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Kona64
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Discussion Starter #1
Looking at a Jan2015 model (115ps) with about 29k on the odometer
If I charged it to full and drove until fuel gauge needle just touching the start of the red --- 100miles in summer ?
And is that about 10miles left in the tank to get to a charge point ?

In the advert for it I can see the needle is currently about 2/3rd full and it's showing 56 on the GOM
(mind you the outside temp is showing on a display as 24deg so it wasn't photographed last week in the cold .... )
Thanks
 

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The GOM mostly just reflects how it’s been driven recently, with a bit of shaping for outside temp.

I’m not familiar with the 1st gen e-Golf, but if it’s as efficient as the 35.8 kWh car, over 4 miles per kWh should be easily achievable.

Going to work last week in the warm weather I got 4.9 miles per kWh, giving a theoretical range of 150 miles, but I always plan on 125 miles being achievable from full.

For summer in the smaller battery model, I’d work on 4 x useable battery capacity less a bit to calculate your range. I’d make that closer to 80 miles range given a 20.5 kWh useable battery.

Drive quicker and/or get caught in the rain and it might even be lower.

I’m just being deliberately pessimistic here, it avoids disappointment.
 

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I'd agree with @Tooks on this. You are unlikely to achieve 100 miles with 10 miles reserve from only 20.5 kWh. To do so requires about 5.5 miles/kWh which is achievable in warm weather driving conservatively, but will be arse tighteningly risky on a cold, dark, windy and wet night.
In the advert for it I can see the needle is currently about 2/3rd full and it's showing 56 on the GOM
Whilst no fan of any GOM, it sounds about right.
 

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I would say it depends on what driving, steady 70 on the motorway probably not A road and super careful perhaps but realistically you would be better assuming 85 miles, just do a quick few minutes charge part way. however if it's a daily commute it may not be the right car.

That said it's a fantastic car with great equipment and if you can't stretch to the price of a 2017 longer range model and they are not asking too much it's a fab drive. I notice AutoTrader has a 2015 with 40,000 miles with electrically heated seats for £14,500.
 

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I notice AutoTrader has a 2015 with 40,000 miles with electrically heated seats for £14,500.
Bear in mind that whilst without the badge cache, a LEAF 30 is 25% less money with a genuine 100+ miles range.
 

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Bear in mind that whilst without the badge cache, a LEAF 30 is 25% less money with a genuine 100+ miles range.
My friend with an L30 says he only gets 75-80 miles in winter from his driving at M/way speeds. Of course, wind direction can play a massive difference when you drive at 70. If its a headwind along with rain-soaked roads and below 5deg temps you are going to see closer too 70 miles. (what he tells me)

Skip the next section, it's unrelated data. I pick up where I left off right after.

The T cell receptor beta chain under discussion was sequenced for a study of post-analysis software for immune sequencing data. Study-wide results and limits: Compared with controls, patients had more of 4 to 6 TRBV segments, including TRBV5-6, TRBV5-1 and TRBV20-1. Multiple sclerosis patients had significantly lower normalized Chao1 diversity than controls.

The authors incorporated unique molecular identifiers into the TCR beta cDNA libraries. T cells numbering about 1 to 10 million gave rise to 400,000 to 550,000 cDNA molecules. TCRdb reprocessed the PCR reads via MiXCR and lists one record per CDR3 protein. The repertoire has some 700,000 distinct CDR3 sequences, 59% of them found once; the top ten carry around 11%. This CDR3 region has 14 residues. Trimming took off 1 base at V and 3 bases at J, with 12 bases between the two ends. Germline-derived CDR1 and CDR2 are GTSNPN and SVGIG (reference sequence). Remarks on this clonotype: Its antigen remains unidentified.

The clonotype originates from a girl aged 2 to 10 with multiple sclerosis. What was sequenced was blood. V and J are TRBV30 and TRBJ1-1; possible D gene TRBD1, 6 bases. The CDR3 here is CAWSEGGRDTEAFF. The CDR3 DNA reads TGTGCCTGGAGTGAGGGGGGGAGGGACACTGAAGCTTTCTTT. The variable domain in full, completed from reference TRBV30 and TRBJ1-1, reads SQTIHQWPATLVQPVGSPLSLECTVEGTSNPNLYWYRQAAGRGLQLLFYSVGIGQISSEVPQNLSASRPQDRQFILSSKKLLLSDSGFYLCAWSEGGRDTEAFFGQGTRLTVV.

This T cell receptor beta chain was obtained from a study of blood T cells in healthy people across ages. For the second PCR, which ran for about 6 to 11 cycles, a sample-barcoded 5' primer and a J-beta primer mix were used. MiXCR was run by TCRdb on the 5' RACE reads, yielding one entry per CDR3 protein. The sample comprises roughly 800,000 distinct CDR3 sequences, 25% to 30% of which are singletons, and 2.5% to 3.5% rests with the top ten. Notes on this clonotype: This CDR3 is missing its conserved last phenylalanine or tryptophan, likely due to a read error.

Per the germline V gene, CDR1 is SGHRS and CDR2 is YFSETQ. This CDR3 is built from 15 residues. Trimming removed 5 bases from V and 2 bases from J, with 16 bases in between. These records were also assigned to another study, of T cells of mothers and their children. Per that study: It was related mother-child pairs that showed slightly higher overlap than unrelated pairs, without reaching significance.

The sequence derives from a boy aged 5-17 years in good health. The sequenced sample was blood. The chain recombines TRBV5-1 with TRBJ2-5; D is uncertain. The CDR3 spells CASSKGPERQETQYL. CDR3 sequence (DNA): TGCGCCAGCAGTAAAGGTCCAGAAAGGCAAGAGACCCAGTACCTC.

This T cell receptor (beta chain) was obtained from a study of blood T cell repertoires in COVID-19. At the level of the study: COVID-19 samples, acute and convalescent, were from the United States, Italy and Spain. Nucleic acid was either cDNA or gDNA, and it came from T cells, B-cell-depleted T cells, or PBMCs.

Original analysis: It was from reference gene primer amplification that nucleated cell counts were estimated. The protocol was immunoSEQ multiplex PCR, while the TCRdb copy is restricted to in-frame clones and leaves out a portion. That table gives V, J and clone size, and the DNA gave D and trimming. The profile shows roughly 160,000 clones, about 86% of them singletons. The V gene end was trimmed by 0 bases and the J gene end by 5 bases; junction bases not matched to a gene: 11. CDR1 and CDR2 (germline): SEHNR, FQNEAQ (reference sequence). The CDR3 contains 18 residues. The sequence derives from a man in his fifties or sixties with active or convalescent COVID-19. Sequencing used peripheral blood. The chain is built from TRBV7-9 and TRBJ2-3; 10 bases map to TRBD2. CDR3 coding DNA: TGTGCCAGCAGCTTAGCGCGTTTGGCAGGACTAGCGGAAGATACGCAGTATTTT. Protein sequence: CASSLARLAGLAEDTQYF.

He drives to Belfast every day but has workplace charging. (120 mile round trip) I did the same trip in my 2019 golf and managed 108 (with 4 remaining) at a steady 70 with the heat on @21 outside temps where 4-5deg roads were wet but not raining at the time.
 

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This was my extensive test done over 1 week commute on 18" wheels

 

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I did the same trip in my 2019 golf and managed 108 (with 4 remaining) at a steady 70 with the heat on @21 outside temps where 4-5deg roads were wet but not raining at the time.
I'm quite happy to agree with your point that a 2019 e-Golf has a better range than a LEAF30 being treated in the same way. That is partly due to the greater accessible energy in the battery - 33.5 kWh against 27.5 kWh when new, let alone with a degraded battery in the older LEAF. I could argue that yours should be compared to a 2019 LEAF which would have 37.5 kWh, but it's not relevant to someone buying a car for £14.5k as even in the current market neither are available at that price.
 

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To clarify my 100+ miles range claim for a LEAF30, that is being driven conservatively. If you want to drive at ICE motorway speeds it will be a LOT less. I totally understand Darren's friends experience of closer to 70 miles.

There's another thread on that elsewhere

Honest 30kw Leaf Tekna Range
 

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Useable battery on the 2019 e-Golf is 32 kWh, but on the 1st Gen model the OP mentioned useable is only 20.5 kWh.
 

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So based on @buck eejit 's trip with a range of 112 miles the earlier car would be 72 miles.
Would I be correct though in recalling that the Golf has some headroom in its use of the battery meaning that it will not initially appear to degrade as quickly as say a LEAF? FWIW our two '64 LEAF24s have dropped to 19 kWh from their nominal 22.5 when new.
 

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So based on @buck eejit 's trip with a range of 112 miles the earlier car would be 72 miles.
Would I be correct though in recalling that the Golf has some headroom in its use of the battery meaning that it will not initially appear to degrade as quickly as say a LEAF? FWIW our two '64 LEAF24s have dropped to 19 kWh from their nominal 22.5 when new.
I think they’re reasonable assumptions.

For me, unless you’re driving like a saint, the Mk1 e-Golf is an 80 mile car, and probably less if the weather is cold/bad.
 
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